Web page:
Cord blood is a small amount of blood retrieved from the umbilical cord of a newborn baby. It is a very rich source of HSCs (hematopoietic stem cells, precursors to blood cells). MSCs (mesenchymal stem cells) are also present in the cord blood but are in much more abundance in the cord tissue. Cord blood is collected because of the stem cells it contains.
Umbilical cord blood is blood left over after the baby has been born in the placenta and umbilical cord. It contains of all the elements in normal blood such as red blood cells, white blood cells, platelets, plasma and HSCs.
The most commonly used method for obtaining cord blood is called the ‘closed technique’. This method requires a phlebotomist to cannulate (the insertion of a tube into a vein to remove or add fluid) the veins of the severed umbilical cord with a needle connected to a blood bag. The cord blood proceeds to flow through the needle into the blood bag. This technique, on average, produces about 75ml of cord blood.
The collected blood is stored in cryopreservation facilities. The blood can be stored with a private blood bank or a public blood bank, the former of the two being for personal and family use and the latter for the general public. The Storage of MSCs from the umbilical cord tissue, medically referred to as Wharton’s jelly, has no standard procedure. Currently the tissue is stored as an intact segment in the hope that the technology develops to allow MSCs to be separated from the post thawed tissue.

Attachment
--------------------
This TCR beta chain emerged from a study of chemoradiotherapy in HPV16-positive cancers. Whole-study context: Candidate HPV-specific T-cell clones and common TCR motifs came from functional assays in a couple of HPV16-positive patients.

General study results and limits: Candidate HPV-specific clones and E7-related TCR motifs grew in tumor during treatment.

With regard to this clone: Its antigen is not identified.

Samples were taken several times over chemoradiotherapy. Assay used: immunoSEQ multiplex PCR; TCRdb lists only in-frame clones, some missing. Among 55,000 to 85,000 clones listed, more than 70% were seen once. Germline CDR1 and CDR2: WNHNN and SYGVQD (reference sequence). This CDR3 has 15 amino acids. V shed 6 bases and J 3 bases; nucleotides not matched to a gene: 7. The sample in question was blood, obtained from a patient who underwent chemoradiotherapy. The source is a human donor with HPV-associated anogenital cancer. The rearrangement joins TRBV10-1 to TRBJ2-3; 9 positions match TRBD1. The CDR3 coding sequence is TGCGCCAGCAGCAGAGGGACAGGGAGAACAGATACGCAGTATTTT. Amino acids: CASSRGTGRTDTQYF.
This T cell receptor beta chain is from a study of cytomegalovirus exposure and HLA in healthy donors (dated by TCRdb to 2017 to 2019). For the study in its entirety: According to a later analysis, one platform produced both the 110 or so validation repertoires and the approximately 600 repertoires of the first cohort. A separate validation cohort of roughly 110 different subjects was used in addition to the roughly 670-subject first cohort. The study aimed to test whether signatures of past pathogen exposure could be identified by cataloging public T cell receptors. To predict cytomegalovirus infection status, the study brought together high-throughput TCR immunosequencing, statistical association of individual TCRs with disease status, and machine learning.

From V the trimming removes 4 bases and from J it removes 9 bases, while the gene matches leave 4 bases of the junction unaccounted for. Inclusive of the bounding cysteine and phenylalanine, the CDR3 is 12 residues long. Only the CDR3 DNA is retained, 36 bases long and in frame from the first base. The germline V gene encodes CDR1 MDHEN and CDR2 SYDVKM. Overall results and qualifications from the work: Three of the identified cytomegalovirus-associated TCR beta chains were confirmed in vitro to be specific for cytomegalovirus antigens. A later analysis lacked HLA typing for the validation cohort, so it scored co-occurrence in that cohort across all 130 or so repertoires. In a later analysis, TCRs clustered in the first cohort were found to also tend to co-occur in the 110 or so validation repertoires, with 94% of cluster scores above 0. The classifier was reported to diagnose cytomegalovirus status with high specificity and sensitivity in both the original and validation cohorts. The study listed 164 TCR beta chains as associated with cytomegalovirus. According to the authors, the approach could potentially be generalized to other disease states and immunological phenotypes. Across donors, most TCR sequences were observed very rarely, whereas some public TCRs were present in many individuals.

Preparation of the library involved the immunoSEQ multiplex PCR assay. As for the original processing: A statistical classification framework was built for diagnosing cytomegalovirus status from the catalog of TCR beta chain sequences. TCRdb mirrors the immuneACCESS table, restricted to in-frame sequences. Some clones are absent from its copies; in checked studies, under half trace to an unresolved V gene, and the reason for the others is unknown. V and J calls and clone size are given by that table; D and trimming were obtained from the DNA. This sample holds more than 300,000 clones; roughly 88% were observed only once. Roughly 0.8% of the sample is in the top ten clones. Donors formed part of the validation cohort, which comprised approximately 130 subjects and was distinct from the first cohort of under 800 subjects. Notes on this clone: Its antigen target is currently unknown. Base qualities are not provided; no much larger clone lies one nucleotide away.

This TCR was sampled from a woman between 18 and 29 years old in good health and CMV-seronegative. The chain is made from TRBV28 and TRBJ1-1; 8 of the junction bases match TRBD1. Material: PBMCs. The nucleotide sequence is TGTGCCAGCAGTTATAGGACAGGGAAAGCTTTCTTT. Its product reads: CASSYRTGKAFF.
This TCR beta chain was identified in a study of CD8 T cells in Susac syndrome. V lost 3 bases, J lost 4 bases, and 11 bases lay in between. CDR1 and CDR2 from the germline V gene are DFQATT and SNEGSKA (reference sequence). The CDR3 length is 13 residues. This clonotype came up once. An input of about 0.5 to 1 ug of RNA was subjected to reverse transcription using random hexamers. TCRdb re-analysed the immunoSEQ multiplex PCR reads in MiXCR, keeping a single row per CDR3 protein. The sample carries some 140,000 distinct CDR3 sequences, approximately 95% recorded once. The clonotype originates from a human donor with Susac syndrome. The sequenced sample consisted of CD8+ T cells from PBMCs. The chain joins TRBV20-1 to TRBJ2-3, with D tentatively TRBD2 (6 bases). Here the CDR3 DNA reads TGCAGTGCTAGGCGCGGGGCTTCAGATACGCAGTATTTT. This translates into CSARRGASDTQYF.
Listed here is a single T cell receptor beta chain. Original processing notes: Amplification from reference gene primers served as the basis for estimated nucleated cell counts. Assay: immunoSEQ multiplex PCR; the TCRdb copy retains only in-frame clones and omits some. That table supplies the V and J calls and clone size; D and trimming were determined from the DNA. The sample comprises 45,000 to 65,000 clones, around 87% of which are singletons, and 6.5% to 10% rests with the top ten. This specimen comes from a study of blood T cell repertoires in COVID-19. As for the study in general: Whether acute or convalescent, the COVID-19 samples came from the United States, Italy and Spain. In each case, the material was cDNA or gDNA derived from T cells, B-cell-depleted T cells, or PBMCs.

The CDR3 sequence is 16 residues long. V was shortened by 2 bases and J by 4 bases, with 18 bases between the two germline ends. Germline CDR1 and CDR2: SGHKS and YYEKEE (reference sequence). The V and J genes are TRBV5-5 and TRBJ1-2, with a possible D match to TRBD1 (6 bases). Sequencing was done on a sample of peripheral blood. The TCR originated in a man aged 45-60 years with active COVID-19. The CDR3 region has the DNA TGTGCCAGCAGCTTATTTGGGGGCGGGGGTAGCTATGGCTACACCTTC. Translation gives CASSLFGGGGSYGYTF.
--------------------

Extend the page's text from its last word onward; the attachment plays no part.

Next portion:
On-going research into the use of stem cells has brought to light many treatments that are in use today. Many of these treatments are HSC related. MSCs are stem cells that make up tissues in our body, although extensive research is being put into the area, not many treatments are used that are MSC related. One such treatment involved a patient having their oesophagus replaced. Over 80 treatments and 1,000,000 incidents have been treated using hematopoietic stem cells.
In the US, the FDA (Food and Drug Administration) regulates the collection and storage of cord blood under the “Human Cells, Tissues, and Cellular and Tissue Based-Products” category. If the company has an operation in a select few states they will be required to seek accreditation to collect and store the cord blood.
In the UK (United Kingdom) the HTA (Human Tissue Authority) regulates cord blood storage and collection.
Public Cord Storage
In Canada the government has started an initiative costing over $48 million over the course of 8 years to set up a national registry for a chance for every family to donate their child’s umbilical cord blood.
In the UK the NHS Cord Blood Bank, set up in 1996, is a public cord blood bank set up to collect, process, store and supply cord blood. The following hospitals have specially trained staff to collect cord blood:
- Barnet General
- Northwick Park
- St George’s, Tooting
The Benefits of Private Banking
With private banking it is a for sure fact that the stem cells stored are for your child and compatible family members only, this is different to public banks in that they use donated cord blood for the good of the public. Some genetic disorders cannot be fixed by using the stem cells stored privately because they are inherent in all stem cells since the problem is genetic. However for non-genetic disorders such as cerebral palsy, which is where part of the brain is starved of oxygen and decays, can be fixed as the stem cells regrow the previously decayed brain tissue. This is only possible because the stem cells used to regrow the brain tissue are that of the baby so there is no chance of rejection, where as using donor stem cells would render the process futile.
For more information and regular cord blood updates visit www.cordbloodaware.org
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